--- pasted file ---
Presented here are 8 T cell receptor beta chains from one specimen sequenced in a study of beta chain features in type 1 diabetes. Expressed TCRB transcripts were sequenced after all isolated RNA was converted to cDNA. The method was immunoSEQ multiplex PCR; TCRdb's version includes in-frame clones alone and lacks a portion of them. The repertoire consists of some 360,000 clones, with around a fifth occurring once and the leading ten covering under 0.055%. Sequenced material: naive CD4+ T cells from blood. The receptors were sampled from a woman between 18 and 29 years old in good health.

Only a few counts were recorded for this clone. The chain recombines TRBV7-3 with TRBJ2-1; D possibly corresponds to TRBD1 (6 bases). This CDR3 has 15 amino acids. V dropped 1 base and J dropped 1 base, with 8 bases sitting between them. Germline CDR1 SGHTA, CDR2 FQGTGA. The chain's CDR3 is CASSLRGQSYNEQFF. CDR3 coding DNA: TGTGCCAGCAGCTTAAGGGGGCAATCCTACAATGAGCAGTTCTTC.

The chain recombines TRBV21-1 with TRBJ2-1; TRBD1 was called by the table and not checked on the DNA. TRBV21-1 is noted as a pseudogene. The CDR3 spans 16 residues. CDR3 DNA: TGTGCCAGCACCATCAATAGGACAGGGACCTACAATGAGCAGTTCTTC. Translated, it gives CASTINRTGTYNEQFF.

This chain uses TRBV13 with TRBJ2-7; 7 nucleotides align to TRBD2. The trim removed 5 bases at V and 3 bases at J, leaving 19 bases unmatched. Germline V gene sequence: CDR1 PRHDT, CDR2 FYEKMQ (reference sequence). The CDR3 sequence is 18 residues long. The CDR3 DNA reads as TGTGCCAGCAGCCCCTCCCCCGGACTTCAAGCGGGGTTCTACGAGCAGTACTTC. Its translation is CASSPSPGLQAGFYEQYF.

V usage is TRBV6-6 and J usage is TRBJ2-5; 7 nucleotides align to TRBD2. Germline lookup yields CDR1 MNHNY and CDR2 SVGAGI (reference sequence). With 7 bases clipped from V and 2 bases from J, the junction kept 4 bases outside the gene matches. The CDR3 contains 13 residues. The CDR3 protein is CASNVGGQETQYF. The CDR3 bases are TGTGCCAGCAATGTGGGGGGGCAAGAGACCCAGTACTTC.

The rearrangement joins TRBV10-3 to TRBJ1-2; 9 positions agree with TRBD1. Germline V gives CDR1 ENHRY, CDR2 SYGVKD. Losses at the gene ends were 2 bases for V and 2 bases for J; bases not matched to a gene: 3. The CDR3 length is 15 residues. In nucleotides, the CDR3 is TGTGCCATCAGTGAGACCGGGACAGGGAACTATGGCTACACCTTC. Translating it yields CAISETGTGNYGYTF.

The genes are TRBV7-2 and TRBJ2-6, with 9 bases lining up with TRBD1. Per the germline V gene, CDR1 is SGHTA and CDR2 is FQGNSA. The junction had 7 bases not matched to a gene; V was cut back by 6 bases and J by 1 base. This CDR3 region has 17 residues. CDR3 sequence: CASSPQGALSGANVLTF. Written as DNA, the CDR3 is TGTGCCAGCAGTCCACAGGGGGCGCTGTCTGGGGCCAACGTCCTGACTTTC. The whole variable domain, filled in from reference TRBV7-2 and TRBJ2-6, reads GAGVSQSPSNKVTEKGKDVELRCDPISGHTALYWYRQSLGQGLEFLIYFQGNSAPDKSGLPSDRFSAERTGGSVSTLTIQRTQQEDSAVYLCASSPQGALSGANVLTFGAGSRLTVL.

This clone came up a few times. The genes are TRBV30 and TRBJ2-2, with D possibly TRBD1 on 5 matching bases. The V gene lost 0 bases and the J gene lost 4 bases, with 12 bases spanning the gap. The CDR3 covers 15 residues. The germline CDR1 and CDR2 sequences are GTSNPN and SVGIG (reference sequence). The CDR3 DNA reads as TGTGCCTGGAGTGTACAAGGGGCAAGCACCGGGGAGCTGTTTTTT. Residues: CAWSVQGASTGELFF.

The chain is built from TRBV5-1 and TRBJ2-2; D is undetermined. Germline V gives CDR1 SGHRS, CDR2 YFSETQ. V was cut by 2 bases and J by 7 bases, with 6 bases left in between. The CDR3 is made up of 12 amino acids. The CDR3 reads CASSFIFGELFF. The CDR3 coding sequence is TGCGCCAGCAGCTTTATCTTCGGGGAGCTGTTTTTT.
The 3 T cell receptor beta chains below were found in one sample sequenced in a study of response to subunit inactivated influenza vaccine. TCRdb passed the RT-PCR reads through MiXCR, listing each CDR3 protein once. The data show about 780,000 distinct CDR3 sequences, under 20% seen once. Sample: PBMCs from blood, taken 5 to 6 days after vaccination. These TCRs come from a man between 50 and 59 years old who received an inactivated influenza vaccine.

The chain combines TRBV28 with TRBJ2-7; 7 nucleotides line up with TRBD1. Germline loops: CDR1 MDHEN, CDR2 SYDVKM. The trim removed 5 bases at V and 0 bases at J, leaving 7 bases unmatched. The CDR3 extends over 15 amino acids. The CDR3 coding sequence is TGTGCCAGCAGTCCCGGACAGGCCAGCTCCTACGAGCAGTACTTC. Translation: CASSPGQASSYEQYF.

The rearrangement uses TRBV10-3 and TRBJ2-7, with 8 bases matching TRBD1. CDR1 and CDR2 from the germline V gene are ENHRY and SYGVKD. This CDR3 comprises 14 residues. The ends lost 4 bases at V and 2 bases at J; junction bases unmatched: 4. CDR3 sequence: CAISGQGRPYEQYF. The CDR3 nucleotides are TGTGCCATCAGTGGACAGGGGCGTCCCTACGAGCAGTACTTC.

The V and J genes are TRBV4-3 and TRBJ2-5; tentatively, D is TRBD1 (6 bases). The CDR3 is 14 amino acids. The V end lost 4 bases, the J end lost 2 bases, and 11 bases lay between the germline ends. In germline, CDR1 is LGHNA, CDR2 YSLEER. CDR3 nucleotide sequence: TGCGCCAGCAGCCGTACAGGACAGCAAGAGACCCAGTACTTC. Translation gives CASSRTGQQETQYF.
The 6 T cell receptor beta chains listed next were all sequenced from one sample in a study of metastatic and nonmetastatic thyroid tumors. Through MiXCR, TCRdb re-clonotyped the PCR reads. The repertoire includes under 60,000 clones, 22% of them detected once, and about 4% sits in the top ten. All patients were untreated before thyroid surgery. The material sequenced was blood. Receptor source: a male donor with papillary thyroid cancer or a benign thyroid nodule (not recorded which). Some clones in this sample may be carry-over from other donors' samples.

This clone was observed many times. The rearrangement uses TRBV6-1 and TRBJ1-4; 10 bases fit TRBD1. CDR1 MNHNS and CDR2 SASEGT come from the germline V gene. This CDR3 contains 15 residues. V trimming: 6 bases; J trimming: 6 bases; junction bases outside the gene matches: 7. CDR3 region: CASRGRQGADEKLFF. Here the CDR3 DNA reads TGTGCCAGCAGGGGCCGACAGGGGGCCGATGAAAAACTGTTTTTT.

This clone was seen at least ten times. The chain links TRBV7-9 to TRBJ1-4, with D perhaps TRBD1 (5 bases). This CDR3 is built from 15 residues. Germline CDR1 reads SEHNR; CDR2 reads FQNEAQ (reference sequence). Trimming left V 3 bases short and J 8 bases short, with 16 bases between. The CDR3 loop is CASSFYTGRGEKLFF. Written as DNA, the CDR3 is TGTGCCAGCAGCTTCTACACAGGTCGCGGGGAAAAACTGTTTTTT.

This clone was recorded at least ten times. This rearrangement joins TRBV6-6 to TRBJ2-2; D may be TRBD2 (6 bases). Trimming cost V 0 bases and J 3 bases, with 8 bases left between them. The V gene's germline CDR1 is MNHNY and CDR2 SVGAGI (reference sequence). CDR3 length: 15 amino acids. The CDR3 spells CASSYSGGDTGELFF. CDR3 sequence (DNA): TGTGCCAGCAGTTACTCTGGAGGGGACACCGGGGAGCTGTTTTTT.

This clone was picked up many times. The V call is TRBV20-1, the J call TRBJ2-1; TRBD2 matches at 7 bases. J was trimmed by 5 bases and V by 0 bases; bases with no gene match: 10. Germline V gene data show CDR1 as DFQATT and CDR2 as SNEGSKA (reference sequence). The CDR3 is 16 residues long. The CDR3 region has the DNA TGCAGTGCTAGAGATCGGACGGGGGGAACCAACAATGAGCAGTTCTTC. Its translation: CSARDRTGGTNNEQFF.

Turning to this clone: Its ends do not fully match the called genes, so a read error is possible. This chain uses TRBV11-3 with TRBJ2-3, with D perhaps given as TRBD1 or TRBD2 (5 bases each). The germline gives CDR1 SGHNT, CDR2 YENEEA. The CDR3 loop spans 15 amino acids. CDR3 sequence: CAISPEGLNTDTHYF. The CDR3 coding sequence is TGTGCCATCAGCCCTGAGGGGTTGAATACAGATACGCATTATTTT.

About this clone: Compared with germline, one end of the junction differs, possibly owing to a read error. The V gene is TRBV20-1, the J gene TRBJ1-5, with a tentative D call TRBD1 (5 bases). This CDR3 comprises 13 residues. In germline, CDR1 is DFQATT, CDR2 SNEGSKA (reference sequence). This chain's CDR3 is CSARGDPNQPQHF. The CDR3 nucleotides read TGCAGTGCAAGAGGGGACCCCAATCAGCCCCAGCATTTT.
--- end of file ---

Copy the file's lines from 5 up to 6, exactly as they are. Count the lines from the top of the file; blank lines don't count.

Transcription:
V usage is TRBV6-6 and J usage is TRBJ2-5; 7 nucleotides align to TRBD2. Germline lookup yields CDR1 MNHNY and CDR2 SVGAGI (reference sequence). With 7 bases clipped from V and 2 bases from J, the junction kept 4 bases outside the gene matches. The CDR3 contains 13 residues. The CDR3 protein is CASNVGGQETQYF. The CDR3 bases are TGTGCCAGCAATGTGGGGGGGCAAGAGACCCAGTACTTC.

The rearrangement joins TRBV10-3 to TRBJ1-2; 9 positions agree with TRBD1. Germline V gives CDR1 ENHRY, CDR2 SYGVKD. Losses at the gene ends were 2 bases for V and 2 bases for J; bases not matched to a gene: 3. The CDR3 length is 15 residues. In nucleotides, the CDR3 is TGTGCCATCAGTGAGACCGGGACAGGGAACTATGGCTACACCTTC. Translating it yields CAISETGTGNYGYTF.